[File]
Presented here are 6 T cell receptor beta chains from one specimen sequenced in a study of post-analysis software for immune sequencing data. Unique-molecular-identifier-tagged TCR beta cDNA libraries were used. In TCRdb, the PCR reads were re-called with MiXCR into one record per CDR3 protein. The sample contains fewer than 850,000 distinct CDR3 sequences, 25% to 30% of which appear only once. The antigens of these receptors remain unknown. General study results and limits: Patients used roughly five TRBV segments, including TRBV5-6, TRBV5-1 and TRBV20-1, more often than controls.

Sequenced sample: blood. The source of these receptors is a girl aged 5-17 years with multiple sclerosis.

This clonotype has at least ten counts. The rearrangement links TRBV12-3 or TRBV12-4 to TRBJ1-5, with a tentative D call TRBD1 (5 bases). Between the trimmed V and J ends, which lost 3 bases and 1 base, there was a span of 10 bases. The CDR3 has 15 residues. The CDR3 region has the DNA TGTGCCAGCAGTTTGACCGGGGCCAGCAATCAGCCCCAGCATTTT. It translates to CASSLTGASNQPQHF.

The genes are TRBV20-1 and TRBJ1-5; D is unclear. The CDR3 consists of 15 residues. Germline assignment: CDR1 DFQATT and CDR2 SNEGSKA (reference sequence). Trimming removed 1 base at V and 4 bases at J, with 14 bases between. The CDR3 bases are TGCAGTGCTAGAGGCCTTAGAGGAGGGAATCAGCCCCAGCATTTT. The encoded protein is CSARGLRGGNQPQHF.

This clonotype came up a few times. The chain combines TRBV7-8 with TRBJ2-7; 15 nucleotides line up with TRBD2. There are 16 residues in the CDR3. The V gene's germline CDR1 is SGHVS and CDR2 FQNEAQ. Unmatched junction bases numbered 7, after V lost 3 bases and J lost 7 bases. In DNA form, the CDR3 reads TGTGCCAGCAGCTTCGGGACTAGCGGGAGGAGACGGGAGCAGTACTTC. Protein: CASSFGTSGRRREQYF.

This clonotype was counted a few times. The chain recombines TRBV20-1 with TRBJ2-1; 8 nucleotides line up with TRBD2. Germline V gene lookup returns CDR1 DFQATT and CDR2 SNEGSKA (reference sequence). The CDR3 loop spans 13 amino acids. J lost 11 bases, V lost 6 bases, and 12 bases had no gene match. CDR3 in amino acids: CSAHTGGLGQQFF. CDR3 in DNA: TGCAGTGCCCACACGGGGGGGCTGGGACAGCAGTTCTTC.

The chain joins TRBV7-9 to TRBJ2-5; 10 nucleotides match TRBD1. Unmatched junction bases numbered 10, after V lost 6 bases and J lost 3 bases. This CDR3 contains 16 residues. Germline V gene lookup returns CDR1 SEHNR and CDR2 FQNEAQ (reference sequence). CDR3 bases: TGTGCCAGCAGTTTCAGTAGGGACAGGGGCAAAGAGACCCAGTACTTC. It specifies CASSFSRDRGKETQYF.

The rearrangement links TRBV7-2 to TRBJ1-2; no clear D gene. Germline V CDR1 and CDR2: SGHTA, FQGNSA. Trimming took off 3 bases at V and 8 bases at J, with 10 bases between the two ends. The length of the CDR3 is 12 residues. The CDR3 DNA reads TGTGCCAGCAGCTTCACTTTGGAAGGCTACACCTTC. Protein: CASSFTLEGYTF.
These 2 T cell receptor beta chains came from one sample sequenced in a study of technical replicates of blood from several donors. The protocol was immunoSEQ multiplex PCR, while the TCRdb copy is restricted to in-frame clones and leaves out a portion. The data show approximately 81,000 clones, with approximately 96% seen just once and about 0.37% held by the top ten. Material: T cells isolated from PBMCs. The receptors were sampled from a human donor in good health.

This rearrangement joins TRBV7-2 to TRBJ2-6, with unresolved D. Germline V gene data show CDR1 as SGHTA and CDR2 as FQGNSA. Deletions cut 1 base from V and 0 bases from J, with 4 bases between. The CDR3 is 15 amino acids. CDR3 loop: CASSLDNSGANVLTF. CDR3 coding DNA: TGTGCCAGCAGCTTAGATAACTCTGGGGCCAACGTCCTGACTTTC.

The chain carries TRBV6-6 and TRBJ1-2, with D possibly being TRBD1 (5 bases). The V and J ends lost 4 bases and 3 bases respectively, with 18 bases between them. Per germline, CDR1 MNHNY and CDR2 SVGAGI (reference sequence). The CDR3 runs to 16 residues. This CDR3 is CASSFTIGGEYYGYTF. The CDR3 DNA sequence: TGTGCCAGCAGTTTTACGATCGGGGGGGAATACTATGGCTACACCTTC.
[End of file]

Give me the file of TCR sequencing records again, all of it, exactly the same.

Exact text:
Presented here are 6 T cell receptor beta chains from one specimen sequenced in a study of post-analysis software for immune sequencing data. Unique-molecular-identifier-tagged TCR beta cDNA libraries were used. In TCRdb, the PCR reads were re-called with MiXCR into one record per CDR3 protein. The sample contains fewer than 850,000 distinct CDR3 sequences, 25% to 30% of which appear only once. The antigens of these receptors remain unknown. General study results and limits: Patients used roughly five TRBV segments, including TRBV5-6, TRBV5-1 and TRBV20-1, more often than controls.

Sequenced sample: blood. The source of these receptors is a girl aged 5-17 years with multiple sclerosis.

This clonotype has at least ten counts. The rearrangement links TRBV12-3 or TRBV12-4 to TRBJ1-5, with a tentative D call TRBD1 (5 bases). Between the trimmed V and J ends, which lost 3 bases and 1 base, there was a span of 10 bases. The CDR3 has 15 residues. The CDR3 region has the DNA TGTGCCAGCAGTTTGACCGGGGCCAGCAATCAGCCCCAGCATTTT. It translates to CASSLTGASNQPQHF.

The genes are TRBV20-1 and TRBJ1-5; D is unclear. The CDR3 consists of 15 residues. Germline assignment: CDR1 DFQATT and CDR2 SNEGSKA (reference sequence). Trimming removed 1 base at V and 4 bases at J, with 14 bases between. The CDR3 bases are TGCAGTGCTAGAGGCCTTAGAGGAGGGAATCAGCCCCAGCATTTT. The encoded protein is CSARGLRGGNQPQHF.

This clonotype came up a few times. The chain combines TRBV7-8 with TRBJ2-7; 15 nucleotides line up with TRBD2. There are 16 residues in the CDR3. The V gene's germline CDR1 is SGHVS and CDR2 FQNEAQ. Unmatched junction bases numbered 7, after V lost 3 bases and J lost 7 bases. In DNA form, the CDR3 reads TGTGCCAGCAGCTTCGGGACTAGCGGGAGGAGACGGGAGCAGTACTTC. Protein: CASSFGTSGRRREQYF.

This clonotype was counted a few times. The chain recombines TRBV20-1 with TRBJ2-1; 8 nucleotides line up with TRBD2. Germline V gene lookup returns CDR1 DFQATT and CDR2 SNEGSKA (reference sequence). The CDR3 loop spans 13 amino acids. J lost 11 bases, V lost 6 bases, and 12 bases had no gene match. CDR3 in amino acids: CSAHTGGLGQQFF. CDR3 in DNA: TGCAGTGCCCACACGGGGGGGCTGGGACAGCAGTTCTTC.

The chain joins TRBV7-9 to TRBJ2-5; 10 nucleotides match TRBD1. Unmatched junction bases numbered 10, after V lost 6 bases and J lost 3 bases. This CDR3 contains 16 residues. Germline V gene lookup returns CDR1 SEHNR and CDR2 FQNEAQ (reference sequence). CDR3 bases: TGTGCCAGCAGTTTCAGTAGGGACAGGGGCAAAGAGACCCAGTACTTC. It specifies CASSFSRDRGKETQYF.

The rearrangement links TRBV7-2 to TRBJ1-2; no clear D gene. Germline V CDR1 and CDR2: SGHTA, FQGNSA. Trimming took off 3 bases at V and 8 bases at J, with 10 bases between the two ends. The length of the CDR3 is 12 residues. The CDR3 DNA reads TGTGCCAGCAGCTTCACTTTGGAAGGCTACACCTTC. Protein: CASSFTLEGYTF.
These 2 T cell receptor beta chains came from one sample sequenced in a study of technical replicates of blood from several donors. The protocol was immunoSEQ multiplex PCR, while the TCRdb copy is restricted to in-frame clones and leaves out a portion. The data show approximately 81,000 clones, with approximately 96% seen just once and about 0.37% held by the top ten. Material: T cells isolated from PBMCs. The receptors were sampled from a human donor in good health.

This rearrangement joins TRBV7-2 to TRBJ2-6, with unresolved D. Germline V gene data show CDR1 as SGHTA and CDR2 as FQGNSA. Deletions cut 1 base from V and 0 bases from J, with 4 bases between. The CDR3 is 15 amino acids. CDR3 loop: CASSLDNSGANVLTF. CDR3 coding DNA: TGTGCCAGCAGCTTAGATAACTCTGGGGCCAACGTCCTGACTTTC.

The chain carries TRBV6-6 and TRBJ1-2, with D possibly being TRBD1 (5 bases). The V and J ends lost 4 bases and 3 bases respectively, with 18 bases between them. Per germline, CDR1 MNHNY and CDR2 SVGAGI (reference sequence). The CDR3 runs to 16 residues. This CDR3 is CASSFTIGGEYYGYTF. The CDR3 DNA sequence: TGTGCCAGCAGTTTTACGATCGGGGGGGAATACTATGGCTACACCTTC.